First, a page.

In the line of fire
In the weeks following the mass shooting in Aurora, Colo., an active shooter safety video, Run. Hide. Fight., went viral. To date, the video, produced by Ready Houston, has received more than 3 million hits, and the Mayor’s Office of Public Safety and Homeland Security fields daily calls about the nearly six-minute safety strategy short, which is available – for free – in multiple languages.
“Every day we get requests for permission to use it. Those requests come from the private sector, from individuals, from schools, from governmental agencies,” says Dennis J. Storemski, director of the Mayor’s Office for Public Safety and Homeland Security. Storemski explains that the video – like the other disaster preparedness videos offered through Ready Houston – is meant to save lives.
“We believe it’s your best chance to survive if you happen to be caught up in a mass shooting,” he says of the strategies presented in Run. Hide. Fight. “It’s about awareness. Those three concepts – of run, of hide, of fight – those are your best chances to survive if you happen to be caught up in an active shooter situation.”
Run. Hide. Fight. has been the most popular video to date, but the film is just the tip of Ready Houston’s public safety iceberg. Representing the jurisdictions of Brazoria, Fort Bend, Galveston, Harris and Montgomery Counties, as well as the cities of Galveston, Houston, LaPorte and Pasadena, Ready Houston is a localized version of FEMA’s Ready.gov program. Through videos like Run. Hide. Fight., Are You Ready? and Together Against the Weather, Ready Houston tailors emergency preparedness messages to the unique hazards faced in the greater Houston region.
Storemski says the initiative was borne out of the results of a survey by the National Citizen Corp office. The surveys, Storemski says, suggested Houston and the surrounding areas were in need of better preparedness information.
“There were too many people who had very little knowledge of how they should be prepared for various types of hazards or emergencies. Our goal is to keep our population informed and that’s a continuous process. For example, our area is subject to hurricanes. Well, it’s been five years since our last hurricane. But if you look at the population data, a lot of people have moved in within the past five years who’ve never experienced a hurricane. So it’s an ongoing process.”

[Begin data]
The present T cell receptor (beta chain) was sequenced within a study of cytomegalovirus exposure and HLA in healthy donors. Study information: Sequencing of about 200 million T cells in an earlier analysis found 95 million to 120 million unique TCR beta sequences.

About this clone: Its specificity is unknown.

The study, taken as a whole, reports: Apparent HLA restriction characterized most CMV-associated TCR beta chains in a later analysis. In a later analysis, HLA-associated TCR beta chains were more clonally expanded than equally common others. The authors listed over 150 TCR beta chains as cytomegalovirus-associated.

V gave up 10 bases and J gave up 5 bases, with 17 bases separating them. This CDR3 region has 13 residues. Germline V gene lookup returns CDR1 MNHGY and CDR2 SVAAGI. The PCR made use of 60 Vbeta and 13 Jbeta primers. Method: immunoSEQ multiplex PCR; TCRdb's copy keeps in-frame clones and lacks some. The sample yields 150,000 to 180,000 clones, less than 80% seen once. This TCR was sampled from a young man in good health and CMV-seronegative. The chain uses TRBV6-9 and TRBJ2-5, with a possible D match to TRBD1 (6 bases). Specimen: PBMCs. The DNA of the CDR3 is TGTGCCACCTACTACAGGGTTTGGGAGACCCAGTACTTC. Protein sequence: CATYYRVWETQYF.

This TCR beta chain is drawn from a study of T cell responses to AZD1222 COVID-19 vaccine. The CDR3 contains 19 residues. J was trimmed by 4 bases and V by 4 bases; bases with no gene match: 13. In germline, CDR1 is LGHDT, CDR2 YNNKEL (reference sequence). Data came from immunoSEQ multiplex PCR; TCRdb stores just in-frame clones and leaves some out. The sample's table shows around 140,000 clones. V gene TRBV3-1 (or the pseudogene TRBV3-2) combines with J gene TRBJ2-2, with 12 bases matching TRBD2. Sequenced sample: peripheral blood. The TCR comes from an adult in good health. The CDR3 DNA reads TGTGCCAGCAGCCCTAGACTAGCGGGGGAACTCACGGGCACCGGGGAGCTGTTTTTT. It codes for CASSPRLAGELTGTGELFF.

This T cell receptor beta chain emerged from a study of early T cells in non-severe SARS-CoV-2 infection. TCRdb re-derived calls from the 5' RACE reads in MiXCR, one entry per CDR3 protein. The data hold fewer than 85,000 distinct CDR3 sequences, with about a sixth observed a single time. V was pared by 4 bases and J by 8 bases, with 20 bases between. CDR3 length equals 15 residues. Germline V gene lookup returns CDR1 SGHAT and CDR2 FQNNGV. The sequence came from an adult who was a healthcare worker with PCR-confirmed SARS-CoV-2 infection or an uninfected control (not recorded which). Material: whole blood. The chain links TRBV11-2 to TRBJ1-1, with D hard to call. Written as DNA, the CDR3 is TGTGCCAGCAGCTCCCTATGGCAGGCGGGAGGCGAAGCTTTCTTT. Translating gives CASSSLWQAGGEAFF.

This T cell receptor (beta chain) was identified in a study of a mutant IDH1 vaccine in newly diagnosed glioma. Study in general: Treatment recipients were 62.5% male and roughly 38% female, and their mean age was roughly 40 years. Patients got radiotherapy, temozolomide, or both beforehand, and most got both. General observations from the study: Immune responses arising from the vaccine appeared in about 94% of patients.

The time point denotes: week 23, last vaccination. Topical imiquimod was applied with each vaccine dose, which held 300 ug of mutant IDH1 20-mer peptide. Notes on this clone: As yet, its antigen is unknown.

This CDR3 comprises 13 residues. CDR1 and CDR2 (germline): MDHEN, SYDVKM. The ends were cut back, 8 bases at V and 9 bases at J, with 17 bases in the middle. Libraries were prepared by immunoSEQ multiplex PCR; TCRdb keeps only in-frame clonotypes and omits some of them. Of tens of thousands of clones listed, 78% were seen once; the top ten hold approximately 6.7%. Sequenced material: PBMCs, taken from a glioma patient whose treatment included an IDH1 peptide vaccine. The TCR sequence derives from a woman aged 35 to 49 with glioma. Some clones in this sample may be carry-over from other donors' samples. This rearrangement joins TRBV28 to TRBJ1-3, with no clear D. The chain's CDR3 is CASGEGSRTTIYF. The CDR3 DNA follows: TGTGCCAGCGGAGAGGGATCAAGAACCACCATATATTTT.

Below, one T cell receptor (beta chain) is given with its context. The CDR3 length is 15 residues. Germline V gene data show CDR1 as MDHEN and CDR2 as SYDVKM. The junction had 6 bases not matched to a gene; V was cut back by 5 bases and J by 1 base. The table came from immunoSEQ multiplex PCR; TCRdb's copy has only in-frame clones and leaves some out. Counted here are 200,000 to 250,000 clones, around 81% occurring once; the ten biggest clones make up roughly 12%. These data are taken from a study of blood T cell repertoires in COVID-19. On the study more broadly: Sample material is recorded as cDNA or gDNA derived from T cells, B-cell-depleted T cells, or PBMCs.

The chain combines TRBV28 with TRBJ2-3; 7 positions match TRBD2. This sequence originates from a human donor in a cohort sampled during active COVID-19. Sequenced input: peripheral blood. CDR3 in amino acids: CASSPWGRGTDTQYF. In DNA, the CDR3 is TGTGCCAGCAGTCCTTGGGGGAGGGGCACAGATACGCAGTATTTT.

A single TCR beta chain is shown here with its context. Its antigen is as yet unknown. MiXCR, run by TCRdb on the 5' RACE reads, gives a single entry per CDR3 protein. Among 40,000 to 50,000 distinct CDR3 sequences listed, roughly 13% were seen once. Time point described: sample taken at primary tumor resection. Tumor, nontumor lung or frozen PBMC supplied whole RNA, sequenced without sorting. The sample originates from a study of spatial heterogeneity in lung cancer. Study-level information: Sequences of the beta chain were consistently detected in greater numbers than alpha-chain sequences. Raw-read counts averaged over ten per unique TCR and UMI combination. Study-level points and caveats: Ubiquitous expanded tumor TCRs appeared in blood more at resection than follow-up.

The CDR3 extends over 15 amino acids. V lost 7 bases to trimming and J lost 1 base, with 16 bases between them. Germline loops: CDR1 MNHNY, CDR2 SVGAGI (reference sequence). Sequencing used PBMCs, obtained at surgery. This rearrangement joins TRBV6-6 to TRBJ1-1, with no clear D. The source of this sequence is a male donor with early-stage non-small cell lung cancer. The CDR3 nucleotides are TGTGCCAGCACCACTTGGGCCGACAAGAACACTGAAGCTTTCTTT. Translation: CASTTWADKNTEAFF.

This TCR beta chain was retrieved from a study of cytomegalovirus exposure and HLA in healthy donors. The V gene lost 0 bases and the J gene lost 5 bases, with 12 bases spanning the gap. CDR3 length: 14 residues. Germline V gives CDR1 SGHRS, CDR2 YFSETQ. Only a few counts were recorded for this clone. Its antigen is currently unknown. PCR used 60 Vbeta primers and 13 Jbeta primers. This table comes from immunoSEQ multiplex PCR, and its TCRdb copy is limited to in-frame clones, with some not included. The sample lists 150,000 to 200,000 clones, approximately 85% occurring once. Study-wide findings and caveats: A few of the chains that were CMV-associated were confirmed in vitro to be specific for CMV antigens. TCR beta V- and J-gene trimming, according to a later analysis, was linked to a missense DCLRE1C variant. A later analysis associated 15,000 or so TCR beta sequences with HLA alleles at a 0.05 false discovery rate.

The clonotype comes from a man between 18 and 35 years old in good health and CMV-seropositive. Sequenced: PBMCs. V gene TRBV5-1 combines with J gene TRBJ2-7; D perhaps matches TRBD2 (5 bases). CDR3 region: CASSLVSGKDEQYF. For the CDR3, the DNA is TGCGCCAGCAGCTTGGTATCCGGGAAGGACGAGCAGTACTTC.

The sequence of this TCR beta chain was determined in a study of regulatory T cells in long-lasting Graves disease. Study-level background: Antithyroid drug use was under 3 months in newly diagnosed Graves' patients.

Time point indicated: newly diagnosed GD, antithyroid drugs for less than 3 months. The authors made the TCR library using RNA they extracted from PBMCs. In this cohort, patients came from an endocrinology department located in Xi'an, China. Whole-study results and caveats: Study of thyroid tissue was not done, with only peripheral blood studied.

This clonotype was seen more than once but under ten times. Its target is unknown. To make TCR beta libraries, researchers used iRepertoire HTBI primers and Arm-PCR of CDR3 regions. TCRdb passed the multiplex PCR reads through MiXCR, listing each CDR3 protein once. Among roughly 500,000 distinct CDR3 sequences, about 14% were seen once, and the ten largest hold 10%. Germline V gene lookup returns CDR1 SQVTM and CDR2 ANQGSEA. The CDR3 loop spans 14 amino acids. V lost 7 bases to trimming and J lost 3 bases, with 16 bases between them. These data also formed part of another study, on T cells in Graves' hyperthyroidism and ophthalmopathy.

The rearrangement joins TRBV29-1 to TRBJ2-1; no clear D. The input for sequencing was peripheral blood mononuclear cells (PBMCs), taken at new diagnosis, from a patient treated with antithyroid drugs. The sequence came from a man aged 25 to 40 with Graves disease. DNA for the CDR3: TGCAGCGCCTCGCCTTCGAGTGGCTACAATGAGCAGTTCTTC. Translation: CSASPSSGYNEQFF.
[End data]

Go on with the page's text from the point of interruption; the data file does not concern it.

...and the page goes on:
To better facilitate that ongoing educational process, Ready Houston has gone to great lengths to ensure that emergency preparedness data is widely available. The films themselves are online, and Storemski and his team bring copies of videos to Ready Houston community training events, which include eight-week CERT community emergency response team training, medical reserve corps training, and school and neighborhood programs.
The videos and training materials are available in multiple languages, including those most spoken in the Houston area – English, Spanish, Vietnamese and Mandarin Chinese. Written materials are available in 11 languages and braille.
“Houston is probably one of the more diverse regions in the country. There are over 100 languages spoken in Houston, so we felt the need to put a lot of our materials available in different languages,” Storemski explains.
But even with Ready Houston’s focus on community programs and outreach, Storemski says the key to disaster preparedness begins with personal responsibility. “I think in a real catastrophic emergency people need to realize they will need to take care of themselves initially. Government response takes time, so people need to be prepared,” he says.
So how does one get prepared? By following Ready Houston’s Four Steps to Being Ready: Make a plan. Build a kit. Stay informed. Know your neighbors.
Storemski explains the steps: “Planning is important. Everyone in the family needs to know what the plan is. If we’re separated, where do we meet? … We remind people to build a kit. You’ll need cash; you’ll need medication; you’ll need food. That’s building your kit.”
Public officials and news media are important resources with regard to staying informed, “but the most important [step] is to have a plan,” Storemski says.
The Ready Houston website and its contents are funded through grants from the U.S. Department of Homeland Security, specifically the Urban Areas Security Initiative grant and the Regional Catastrophic Preparedness Initiative. The films have won a number of awards including the Hermes Creative Award and a Telly for film and video production.